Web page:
One of the questions at the heart of the national debate over race and policing is why minorities are routinely arrested for petty offenses—drinking on the sidewalk, hanging out in the park after it closes, driving with a suspended license. One reductive explanation for these arrests is that there’s simply more crime in predominantly black and Latino neighborhoods. Another is that cops stereotype minorities as miscreants. But what if some of these arrests are motivated by something more official?
That’s what a class-action lawsuit filed by several cops against the New York City Police Department alleges. The lawsuit, which was filed four months ago, takes issue with the department’s alleged implementation of quotas for arrests and court summonses. Such quotas are prohibited in New York, as well as in several other states, but the NYPD, the plaintiffs maintain, nevertheless holds officers to monthly goals for making arrests and writing tickets.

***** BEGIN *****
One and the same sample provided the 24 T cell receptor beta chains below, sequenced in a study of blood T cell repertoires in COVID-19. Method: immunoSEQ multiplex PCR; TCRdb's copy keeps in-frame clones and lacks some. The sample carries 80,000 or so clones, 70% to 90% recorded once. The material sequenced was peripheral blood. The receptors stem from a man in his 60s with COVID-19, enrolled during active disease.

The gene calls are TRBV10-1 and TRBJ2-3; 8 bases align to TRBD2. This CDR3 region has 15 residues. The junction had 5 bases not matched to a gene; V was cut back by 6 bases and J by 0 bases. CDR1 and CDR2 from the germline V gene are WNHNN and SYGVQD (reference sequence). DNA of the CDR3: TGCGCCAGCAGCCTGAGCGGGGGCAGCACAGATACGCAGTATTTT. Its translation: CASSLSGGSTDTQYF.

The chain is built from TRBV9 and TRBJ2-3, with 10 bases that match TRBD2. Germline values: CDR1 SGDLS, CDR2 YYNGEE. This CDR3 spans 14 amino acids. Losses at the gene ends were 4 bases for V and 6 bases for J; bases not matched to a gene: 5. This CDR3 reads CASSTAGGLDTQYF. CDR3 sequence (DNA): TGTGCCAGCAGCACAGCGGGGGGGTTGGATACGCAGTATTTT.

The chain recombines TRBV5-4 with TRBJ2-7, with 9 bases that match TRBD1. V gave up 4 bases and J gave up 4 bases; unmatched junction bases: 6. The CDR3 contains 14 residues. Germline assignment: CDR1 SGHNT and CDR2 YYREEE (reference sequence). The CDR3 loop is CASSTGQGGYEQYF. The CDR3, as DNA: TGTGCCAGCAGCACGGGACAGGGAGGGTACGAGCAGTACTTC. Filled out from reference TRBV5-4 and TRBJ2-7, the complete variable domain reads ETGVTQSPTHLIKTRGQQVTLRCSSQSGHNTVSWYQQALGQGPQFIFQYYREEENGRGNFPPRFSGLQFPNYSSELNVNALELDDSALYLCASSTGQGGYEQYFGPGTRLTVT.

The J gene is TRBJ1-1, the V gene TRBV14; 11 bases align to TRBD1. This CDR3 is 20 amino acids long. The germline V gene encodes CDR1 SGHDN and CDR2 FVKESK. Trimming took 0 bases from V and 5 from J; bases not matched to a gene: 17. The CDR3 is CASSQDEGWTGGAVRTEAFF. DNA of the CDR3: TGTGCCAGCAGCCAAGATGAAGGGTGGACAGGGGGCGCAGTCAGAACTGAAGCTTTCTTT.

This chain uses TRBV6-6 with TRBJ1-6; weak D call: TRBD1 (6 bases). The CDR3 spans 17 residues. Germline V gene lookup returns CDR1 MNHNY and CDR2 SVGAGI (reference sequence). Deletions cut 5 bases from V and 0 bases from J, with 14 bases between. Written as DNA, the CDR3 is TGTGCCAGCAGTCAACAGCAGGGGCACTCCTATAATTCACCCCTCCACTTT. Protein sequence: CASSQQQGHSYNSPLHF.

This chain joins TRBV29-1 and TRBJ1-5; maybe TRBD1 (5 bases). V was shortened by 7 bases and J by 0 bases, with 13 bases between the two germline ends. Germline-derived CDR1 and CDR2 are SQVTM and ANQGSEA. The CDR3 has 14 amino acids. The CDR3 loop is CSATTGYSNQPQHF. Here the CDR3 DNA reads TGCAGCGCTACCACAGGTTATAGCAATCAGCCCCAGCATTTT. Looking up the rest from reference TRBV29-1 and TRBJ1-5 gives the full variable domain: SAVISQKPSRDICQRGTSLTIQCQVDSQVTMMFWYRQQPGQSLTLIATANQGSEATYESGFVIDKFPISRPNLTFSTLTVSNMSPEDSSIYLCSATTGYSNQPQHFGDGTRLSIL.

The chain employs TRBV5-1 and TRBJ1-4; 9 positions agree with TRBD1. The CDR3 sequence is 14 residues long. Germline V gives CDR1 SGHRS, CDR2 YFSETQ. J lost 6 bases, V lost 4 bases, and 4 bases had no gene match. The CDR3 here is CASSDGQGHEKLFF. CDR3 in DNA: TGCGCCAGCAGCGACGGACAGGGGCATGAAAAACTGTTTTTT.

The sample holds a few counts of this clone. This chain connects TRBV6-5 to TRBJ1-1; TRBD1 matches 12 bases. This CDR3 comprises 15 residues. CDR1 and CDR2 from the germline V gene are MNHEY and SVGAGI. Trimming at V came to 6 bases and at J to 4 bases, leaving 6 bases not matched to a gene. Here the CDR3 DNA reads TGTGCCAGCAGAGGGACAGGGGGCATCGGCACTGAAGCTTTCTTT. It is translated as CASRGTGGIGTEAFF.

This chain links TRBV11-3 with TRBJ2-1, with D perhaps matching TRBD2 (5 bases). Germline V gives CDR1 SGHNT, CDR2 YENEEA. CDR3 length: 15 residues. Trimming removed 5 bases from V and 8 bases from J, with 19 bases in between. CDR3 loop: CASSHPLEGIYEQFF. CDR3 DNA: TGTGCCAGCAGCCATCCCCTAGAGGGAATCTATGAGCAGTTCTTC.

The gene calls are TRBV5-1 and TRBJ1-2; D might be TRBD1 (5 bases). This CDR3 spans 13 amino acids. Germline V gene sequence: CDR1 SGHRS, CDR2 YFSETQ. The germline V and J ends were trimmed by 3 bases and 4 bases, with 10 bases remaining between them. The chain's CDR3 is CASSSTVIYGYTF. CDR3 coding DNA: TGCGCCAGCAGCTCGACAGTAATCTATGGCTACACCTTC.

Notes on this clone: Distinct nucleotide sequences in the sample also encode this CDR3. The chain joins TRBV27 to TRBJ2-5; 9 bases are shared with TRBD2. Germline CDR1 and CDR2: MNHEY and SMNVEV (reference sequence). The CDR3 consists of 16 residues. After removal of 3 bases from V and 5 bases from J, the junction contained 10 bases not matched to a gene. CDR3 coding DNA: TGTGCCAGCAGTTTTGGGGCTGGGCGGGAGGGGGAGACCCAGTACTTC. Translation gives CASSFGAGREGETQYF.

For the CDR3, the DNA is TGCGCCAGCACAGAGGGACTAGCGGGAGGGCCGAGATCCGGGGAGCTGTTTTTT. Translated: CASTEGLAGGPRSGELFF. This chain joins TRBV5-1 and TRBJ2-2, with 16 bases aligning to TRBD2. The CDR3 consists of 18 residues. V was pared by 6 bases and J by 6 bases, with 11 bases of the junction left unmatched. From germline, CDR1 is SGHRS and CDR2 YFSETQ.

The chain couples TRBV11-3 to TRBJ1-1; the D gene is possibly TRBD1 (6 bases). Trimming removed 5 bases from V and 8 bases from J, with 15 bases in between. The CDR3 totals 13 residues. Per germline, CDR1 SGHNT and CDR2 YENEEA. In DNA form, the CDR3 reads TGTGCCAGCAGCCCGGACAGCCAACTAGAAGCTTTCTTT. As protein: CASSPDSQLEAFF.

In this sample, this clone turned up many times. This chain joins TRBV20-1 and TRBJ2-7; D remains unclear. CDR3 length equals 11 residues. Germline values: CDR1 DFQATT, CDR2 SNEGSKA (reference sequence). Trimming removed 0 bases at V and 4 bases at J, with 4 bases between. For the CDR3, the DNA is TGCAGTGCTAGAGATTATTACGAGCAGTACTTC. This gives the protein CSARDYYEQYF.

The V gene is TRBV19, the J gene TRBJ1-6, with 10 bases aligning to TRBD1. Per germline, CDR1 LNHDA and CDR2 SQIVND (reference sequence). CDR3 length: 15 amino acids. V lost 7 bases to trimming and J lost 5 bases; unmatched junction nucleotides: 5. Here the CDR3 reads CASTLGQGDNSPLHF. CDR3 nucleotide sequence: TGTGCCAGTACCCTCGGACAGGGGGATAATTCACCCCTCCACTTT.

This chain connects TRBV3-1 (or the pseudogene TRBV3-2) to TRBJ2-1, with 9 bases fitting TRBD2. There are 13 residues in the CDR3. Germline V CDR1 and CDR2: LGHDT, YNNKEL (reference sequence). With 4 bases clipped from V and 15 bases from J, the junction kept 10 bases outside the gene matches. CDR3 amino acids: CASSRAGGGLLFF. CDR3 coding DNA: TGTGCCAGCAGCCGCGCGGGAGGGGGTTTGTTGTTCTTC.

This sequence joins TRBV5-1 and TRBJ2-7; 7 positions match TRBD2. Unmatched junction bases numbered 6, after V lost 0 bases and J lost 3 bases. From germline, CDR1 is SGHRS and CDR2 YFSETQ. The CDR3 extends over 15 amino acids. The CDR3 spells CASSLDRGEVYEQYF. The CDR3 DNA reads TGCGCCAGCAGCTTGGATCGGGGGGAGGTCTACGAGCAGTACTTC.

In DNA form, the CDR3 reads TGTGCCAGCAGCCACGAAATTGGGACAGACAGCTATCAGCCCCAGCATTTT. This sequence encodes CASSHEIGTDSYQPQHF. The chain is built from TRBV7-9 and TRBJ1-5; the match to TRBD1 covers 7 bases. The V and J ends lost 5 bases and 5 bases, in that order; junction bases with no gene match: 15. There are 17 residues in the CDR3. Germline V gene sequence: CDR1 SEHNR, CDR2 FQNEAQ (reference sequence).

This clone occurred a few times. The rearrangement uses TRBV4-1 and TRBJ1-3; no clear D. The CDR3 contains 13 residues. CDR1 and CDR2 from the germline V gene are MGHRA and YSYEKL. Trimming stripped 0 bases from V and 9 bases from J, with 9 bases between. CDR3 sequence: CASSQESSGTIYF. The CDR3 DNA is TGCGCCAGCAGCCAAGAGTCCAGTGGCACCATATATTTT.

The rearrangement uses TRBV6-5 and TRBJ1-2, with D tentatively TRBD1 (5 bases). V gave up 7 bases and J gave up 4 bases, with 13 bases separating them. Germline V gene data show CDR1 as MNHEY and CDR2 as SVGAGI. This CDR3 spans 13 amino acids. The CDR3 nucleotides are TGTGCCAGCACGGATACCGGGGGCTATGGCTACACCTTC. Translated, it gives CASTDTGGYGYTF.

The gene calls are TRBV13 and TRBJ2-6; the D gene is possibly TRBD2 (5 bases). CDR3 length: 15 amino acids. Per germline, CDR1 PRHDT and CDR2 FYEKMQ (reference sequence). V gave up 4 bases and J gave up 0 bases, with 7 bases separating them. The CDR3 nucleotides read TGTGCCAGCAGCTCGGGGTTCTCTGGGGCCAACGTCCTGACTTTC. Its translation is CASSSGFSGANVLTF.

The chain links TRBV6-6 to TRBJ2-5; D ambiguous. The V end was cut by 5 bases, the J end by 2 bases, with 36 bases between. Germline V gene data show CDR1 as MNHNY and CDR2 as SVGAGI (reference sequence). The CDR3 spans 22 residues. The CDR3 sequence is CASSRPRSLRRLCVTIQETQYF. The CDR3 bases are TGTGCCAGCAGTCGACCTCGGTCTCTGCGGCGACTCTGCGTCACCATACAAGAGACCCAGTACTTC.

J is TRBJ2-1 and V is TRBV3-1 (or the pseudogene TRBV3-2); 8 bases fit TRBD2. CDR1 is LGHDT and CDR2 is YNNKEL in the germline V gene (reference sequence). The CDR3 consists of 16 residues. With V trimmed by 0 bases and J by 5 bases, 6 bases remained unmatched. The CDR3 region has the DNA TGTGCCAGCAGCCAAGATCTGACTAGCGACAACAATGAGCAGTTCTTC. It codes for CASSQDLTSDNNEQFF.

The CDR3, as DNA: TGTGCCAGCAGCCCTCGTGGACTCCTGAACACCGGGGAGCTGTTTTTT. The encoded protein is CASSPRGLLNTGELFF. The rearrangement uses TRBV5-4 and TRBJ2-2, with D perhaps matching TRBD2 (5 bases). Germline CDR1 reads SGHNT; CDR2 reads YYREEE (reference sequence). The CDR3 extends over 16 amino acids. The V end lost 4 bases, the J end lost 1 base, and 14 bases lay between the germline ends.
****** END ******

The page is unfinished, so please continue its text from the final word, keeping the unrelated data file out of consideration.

The plaintiffs' complaint carries troubling implications. As police officers, after all, they have great authority over the lives of other Americans. But their fundamental concern—how a focus on metrics can distort a job's larger purpose—is not unique to police work. America’s workers are being monitored more and more closely by their managers. The number of hours worked, number of meetings attended, and even preferred Internet browser can be used to extrapolate productivity, possibly leading to an overemphasis on work that is quantifiable, to the exclusion of work that isn’t. The collection of data isn’t inherently problematic, but it does run the risk of fostering a system that rewards cops for filling jails without necessarily reducing violent crime or helping the community at large.